Guys, I have fallen in LOVE with this book. I’m so sorry if this is like the gushiest review ever – yes, I got a free book out of it, but I’d buy this shit regardless. It’s so handy and well thought out, and it appeals to me on so many levels.

Want to see what I’ve been doodling? Don’t judge my mediocre drawing skills, now!

Fashionary Sketchbook
Fashionary Sketchbook
Fashionary Sketchbook
Fashionary Sketchbook

My only complaint is that I wish the paper was a little thicker so I could outline my pencil with ink – I started to, with my first drawing, but it bled through the back. Ugh. I reckon if the paper was any thicker, the book might have to have less pages, so I’m sure that’s why it is what it is. Alternately, I could probably try using an ink pen that didn’t bleed through so much, like a ballpoint. I was using a Sharpie in this case, ha.

As a side note, this book has inspired me to start painting again, so I signed up for a Watercolor Painting class this past month! It’s been really fun – I love learning new things as an adult – and hopefully I’ll have some cool ~fashun~ watercolors to show y’all in the future :) Lord knows I spent enough on the paints :P I better get my money’s worth out of them!

Fashionary Tape
In my package, I also received this bonus little Fashion Tape Measure! While this is not something I will personally use for it’s intended, er, use (I don’t draft patterns, and I probably won’t ever start. Sorrrrrryyyyy!), I can’t hate on a good tape measure. Those things always come in handy :)

Fashionary Tape
Fashionary Tape
What makes this tape measure unique is that it is marked at key measurements for two standard sizes (men and women’s). The women’s standard US size 6 is marked on the white side in centimeters.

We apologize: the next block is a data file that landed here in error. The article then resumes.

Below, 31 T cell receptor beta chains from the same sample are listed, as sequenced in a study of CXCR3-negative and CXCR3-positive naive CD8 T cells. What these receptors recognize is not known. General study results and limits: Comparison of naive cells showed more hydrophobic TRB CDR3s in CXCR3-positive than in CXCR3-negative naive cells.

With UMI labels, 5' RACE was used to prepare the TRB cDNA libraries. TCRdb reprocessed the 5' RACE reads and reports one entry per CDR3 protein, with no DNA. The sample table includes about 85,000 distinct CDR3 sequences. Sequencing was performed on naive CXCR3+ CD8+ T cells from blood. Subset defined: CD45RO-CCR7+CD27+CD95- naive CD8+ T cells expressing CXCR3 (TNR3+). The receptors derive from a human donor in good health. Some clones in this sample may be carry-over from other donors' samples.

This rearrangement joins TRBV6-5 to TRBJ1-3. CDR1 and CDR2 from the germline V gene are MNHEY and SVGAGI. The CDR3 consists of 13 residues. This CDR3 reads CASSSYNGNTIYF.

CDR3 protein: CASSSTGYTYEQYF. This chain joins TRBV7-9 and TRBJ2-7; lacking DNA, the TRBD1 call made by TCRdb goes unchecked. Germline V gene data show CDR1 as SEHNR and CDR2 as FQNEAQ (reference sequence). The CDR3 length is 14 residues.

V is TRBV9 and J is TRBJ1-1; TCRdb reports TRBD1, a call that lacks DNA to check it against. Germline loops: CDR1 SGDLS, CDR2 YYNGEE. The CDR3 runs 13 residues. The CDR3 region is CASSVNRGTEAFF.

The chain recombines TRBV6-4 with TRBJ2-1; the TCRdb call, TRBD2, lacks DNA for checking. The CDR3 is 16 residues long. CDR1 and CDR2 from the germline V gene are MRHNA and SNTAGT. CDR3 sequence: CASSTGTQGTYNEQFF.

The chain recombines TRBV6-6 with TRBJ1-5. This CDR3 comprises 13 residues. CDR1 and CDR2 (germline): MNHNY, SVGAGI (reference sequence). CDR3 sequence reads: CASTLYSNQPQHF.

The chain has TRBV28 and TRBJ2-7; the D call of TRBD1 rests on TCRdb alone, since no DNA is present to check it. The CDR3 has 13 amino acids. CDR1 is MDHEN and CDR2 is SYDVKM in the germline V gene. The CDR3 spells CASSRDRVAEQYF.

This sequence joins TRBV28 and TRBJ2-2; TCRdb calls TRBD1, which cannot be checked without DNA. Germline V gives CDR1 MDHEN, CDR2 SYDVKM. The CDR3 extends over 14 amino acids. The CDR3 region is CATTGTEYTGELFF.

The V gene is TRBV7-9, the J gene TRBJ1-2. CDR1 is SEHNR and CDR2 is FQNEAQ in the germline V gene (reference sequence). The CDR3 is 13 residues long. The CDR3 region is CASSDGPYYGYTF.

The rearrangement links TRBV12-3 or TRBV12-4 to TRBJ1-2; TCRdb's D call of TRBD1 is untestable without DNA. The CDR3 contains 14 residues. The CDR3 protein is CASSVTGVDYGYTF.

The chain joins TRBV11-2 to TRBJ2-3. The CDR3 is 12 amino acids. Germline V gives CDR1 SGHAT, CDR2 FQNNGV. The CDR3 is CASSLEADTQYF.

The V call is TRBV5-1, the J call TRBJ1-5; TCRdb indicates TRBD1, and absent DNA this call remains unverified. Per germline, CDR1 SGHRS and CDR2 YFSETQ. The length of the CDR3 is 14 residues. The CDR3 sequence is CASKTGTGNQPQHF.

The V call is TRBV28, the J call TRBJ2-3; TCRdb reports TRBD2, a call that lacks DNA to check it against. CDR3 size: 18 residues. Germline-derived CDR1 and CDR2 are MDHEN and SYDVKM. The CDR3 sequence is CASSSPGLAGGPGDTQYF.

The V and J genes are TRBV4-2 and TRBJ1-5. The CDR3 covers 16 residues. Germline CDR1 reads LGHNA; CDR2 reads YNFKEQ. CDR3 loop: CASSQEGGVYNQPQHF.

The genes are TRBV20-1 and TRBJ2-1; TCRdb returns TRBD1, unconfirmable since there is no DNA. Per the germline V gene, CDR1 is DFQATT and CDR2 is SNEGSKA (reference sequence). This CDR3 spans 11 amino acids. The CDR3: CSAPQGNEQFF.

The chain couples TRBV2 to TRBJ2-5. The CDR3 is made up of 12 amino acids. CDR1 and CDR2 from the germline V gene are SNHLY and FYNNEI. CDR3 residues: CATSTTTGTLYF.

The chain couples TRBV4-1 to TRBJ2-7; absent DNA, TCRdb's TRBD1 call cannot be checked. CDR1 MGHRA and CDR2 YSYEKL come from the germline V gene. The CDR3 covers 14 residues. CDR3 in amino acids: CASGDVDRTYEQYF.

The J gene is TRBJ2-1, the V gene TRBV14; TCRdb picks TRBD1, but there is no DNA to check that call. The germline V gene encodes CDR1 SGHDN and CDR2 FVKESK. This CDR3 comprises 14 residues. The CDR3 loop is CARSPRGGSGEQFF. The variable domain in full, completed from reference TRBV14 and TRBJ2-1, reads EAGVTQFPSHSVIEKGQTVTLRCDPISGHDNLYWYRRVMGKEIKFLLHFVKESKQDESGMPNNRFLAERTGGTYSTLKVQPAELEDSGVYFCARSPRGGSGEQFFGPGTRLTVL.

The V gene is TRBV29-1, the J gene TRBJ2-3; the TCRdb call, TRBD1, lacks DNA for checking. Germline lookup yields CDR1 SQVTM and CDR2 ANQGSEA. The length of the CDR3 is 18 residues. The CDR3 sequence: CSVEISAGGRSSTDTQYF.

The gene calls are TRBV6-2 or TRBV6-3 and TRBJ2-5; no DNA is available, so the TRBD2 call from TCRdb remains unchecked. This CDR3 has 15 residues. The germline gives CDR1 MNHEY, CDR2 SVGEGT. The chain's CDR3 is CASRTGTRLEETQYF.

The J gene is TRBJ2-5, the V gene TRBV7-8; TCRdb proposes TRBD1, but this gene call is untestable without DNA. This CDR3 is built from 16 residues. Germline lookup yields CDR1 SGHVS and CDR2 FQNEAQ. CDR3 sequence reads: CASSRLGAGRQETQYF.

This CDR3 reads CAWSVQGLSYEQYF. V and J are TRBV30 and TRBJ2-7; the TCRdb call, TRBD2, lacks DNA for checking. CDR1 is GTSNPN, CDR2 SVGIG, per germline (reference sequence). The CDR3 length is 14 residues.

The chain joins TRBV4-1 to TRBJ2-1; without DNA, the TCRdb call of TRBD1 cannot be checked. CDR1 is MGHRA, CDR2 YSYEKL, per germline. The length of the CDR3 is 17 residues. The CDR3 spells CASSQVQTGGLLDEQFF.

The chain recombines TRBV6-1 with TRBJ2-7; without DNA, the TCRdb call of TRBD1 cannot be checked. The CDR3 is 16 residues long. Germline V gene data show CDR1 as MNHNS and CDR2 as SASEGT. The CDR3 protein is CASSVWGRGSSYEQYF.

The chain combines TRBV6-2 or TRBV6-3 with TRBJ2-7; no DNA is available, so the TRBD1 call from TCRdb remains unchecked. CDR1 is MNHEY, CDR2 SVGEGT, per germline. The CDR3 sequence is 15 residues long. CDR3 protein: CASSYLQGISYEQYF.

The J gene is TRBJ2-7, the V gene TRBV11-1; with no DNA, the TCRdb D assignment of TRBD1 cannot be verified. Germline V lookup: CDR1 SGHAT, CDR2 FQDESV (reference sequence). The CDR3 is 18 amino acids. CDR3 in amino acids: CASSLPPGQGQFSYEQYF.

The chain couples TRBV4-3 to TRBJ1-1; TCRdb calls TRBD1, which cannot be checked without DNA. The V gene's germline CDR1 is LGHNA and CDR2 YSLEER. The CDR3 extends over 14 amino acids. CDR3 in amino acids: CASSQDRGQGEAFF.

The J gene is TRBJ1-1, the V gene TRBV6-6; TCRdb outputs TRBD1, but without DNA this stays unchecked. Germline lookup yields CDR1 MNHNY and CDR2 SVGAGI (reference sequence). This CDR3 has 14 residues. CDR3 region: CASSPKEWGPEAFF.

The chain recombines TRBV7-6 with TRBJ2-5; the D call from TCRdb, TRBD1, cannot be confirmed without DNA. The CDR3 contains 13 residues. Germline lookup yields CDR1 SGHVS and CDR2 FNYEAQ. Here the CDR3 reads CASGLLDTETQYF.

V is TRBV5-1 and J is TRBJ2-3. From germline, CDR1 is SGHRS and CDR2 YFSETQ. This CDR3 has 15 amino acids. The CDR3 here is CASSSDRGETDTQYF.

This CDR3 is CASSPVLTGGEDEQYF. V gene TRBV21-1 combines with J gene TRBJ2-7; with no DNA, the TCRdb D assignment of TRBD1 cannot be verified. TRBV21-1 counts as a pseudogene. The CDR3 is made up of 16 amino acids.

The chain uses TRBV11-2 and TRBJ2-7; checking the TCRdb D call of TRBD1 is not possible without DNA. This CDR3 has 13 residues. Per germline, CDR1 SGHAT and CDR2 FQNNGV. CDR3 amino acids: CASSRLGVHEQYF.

Fashionary Tape
The men’s US 38 is marked on the black side, in inches.

I can absolutely see how someone who designs and drafts patterns could find this useful! It’s pretty cool. Personally, though, I’ll just be using it for plain tape measure purposes. I love sewing gadgets haha :)

Hey, ok, so now let’s have a giveaway! The folks at Fashionary were generous enough to offer up a free Red Fashionary Sketchbook for one lucky reader to win (and you can match me, yay!). To enter, just leave a comment on this post and tell me if you have any artistic talents beyond sewing. I’m curious! :) This giveaway is open WORLDWIDE and I will close the entries one week from today, WEDNESDAY, JULY 2, 2014 8AM CST.

Good luck!

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Review: The Colette Guide to Sewing Knits (+ a giveaway!)

5 May


Y’all know how much I love sewing knits (just to reiterate: I LOVE that shit!). While knits tend to get a bad rap for being “tricky” to sew, I find them to be quite easy to fit and manipulate – not to mention, knits are worn more than any other fabric in my closet (and I’m sure most of y’all are the same way!). They’re just so comfy and easy to wear, you know?